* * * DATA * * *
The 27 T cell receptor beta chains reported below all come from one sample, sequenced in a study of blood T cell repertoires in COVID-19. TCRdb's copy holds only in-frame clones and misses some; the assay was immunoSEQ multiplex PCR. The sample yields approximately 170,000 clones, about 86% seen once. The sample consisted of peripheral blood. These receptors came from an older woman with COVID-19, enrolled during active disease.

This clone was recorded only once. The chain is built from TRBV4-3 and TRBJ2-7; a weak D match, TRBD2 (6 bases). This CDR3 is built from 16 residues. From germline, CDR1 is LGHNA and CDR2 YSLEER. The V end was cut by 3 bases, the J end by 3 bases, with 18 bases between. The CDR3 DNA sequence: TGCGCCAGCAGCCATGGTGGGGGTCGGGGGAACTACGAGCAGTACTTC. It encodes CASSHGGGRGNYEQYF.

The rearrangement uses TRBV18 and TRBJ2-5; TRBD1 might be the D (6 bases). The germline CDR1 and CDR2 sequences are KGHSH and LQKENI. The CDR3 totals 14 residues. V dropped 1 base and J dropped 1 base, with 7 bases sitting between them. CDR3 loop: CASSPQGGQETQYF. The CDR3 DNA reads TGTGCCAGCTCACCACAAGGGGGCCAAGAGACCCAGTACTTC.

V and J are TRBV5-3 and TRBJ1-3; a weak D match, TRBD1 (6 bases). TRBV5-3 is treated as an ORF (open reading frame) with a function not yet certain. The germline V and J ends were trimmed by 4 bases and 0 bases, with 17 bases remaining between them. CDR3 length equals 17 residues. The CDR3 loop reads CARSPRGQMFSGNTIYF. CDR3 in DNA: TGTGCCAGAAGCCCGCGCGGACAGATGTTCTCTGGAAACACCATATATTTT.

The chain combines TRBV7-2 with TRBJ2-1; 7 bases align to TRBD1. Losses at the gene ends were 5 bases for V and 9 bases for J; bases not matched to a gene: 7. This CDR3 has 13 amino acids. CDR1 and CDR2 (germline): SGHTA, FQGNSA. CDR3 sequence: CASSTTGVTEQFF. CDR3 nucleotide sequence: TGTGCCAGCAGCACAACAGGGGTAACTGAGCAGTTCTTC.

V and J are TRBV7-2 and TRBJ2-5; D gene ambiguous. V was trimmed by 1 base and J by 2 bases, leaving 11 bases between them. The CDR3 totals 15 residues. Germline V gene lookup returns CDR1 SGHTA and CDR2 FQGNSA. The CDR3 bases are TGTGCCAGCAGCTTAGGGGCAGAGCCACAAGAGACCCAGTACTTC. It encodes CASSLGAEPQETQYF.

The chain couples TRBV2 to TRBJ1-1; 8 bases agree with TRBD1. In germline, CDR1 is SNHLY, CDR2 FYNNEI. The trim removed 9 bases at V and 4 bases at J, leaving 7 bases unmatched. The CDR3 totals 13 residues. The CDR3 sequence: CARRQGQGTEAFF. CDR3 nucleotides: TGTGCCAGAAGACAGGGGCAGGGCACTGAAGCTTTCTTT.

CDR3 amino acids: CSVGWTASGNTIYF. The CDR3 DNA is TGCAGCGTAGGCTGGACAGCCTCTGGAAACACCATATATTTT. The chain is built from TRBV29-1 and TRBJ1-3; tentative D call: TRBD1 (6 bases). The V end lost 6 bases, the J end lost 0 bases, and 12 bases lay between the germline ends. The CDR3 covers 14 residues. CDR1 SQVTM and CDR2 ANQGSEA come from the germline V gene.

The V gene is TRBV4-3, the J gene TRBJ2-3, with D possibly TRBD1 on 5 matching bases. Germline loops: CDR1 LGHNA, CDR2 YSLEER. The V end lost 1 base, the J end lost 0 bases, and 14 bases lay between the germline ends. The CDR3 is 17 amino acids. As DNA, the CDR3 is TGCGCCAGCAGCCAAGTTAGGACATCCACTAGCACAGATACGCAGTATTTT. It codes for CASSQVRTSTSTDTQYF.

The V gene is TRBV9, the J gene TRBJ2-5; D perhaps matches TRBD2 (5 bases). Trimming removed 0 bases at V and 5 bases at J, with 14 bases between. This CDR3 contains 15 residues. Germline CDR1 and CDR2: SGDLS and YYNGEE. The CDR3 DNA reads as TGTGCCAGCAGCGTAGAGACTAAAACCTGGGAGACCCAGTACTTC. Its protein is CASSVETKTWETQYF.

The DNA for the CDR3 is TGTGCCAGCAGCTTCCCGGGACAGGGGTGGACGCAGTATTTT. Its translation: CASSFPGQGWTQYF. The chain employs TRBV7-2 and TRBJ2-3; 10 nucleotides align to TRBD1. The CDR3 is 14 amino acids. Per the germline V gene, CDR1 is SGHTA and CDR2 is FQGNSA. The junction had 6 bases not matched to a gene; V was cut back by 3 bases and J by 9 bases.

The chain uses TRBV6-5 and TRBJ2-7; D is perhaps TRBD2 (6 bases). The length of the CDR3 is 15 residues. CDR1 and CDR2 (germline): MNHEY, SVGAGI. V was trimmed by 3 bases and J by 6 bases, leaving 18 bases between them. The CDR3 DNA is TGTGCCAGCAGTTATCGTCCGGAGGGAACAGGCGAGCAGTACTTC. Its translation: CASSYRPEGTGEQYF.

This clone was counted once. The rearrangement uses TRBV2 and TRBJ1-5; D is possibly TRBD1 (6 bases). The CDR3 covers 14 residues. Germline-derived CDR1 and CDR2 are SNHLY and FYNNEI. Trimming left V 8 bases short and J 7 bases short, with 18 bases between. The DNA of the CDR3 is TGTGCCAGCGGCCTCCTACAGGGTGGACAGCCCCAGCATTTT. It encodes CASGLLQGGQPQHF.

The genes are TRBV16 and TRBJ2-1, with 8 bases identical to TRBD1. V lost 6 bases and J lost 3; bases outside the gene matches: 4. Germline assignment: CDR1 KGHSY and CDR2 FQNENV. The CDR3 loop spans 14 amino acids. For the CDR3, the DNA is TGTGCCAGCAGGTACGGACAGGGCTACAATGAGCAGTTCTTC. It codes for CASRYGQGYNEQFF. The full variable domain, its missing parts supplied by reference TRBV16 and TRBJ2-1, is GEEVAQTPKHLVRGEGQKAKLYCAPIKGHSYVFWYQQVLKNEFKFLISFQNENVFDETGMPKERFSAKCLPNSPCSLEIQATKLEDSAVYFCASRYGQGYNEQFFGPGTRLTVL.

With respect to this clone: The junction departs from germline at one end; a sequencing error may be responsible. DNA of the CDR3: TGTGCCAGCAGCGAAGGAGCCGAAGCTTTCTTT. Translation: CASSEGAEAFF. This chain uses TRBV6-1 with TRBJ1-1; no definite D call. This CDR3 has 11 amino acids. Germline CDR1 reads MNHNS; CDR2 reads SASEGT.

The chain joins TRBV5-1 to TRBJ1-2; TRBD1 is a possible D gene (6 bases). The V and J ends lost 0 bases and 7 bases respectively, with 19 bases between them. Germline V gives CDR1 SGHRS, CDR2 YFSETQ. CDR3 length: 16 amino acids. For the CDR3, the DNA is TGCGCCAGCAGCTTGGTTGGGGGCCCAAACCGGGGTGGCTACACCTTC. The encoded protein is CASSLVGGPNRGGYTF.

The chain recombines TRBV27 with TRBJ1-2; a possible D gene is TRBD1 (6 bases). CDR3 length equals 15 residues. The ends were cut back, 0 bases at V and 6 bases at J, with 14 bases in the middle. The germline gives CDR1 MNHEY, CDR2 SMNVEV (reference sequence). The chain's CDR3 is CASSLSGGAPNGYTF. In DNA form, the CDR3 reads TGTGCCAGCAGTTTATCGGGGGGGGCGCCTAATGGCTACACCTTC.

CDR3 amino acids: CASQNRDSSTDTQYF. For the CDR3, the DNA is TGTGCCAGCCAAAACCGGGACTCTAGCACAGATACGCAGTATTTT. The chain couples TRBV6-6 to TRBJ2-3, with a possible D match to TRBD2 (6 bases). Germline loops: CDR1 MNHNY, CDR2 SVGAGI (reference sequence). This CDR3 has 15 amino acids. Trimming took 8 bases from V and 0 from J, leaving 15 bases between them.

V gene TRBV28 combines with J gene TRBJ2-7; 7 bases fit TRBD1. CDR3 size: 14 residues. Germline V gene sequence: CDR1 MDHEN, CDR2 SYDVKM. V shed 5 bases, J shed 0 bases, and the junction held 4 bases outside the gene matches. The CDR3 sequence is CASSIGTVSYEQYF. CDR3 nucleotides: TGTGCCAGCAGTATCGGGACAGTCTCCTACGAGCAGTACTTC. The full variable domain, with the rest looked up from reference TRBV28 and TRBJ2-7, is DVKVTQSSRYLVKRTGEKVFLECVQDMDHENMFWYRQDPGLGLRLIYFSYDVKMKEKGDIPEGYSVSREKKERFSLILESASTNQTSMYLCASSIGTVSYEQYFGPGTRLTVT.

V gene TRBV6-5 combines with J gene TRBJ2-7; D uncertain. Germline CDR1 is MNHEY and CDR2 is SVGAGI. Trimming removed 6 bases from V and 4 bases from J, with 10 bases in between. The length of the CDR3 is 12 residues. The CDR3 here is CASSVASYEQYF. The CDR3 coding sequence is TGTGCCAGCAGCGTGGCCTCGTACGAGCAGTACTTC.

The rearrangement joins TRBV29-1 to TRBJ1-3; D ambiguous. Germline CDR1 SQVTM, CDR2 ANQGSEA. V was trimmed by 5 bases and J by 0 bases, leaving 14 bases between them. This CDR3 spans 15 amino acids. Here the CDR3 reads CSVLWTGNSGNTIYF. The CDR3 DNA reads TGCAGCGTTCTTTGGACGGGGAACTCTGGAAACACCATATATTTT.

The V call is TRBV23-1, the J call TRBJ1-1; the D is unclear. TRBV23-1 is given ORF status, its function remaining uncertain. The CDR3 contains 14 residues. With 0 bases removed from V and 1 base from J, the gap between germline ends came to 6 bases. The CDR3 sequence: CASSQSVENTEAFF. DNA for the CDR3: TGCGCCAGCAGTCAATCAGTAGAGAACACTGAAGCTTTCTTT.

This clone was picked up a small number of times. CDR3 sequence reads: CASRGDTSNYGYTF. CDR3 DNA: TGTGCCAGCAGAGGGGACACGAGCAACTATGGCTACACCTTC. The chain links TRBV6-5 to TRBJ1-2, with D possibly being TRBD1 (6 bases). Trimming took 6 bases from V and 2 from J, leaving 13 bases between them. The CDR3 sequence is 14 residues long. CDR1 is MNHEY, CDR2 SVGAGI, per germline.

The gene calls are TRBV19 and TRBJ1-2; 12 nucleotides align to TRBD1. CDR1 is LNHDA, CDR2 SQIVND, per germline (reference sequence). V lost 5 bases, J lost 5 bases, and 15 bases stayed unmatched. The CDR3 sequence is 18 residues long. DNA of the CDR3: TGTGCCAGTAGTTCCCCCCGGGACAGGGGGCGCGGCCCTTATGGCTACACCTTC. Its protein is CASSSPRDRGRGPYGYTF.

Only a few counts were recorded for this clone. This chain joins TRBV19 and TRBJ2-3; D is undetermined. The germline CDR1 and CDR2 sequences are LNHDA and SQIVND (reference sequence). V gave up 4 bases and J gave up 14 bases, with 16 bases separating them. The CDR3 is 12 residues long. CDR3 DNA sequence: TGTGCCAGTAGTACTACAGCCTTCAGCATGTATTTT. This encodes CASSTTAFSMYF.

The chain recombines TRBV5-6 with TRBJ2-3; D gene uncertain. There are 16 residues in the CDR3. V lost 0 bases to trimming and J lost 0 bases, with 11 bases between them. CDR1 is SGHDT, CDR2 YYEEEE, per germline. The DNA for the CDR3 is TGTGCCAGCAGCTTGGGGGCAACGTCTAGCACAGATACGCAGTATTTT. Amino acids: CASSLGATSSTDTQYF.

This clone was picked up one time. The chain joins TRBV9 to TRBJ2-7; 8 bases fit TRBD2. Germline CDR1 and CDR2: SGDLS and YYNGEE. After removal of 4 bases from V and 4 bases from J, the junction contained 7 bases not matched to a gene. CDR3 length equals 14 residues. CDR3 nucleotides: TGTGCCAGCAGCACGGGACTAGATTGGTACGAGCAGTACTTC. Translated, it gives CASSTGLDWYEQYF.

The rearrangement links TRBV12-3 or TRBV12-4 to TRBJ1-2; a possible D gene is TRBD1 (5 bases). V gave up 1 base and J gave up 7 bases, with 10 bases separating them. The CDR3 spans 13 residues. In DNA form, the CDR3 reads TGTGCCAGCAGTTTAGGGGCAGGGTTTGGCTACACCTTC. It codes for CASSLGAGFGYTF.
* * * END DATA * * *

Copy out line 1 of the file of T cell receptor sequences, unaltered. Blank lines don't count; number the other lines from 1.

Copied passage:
The 27 T cell receptor beta chains reported below all come from one sample, sequenced in a study of blood T cell repertoires in COVID-19. TCRdb's copy holds only in-frame clones and misses some; the assay was immunoSEQ multiplex PCR. The sample yields approximately 170,000 clones, about 86% seen once. The sample consisted of peripheral blood. These receptors came from an older woman with COVID-19, enrolled during active disease.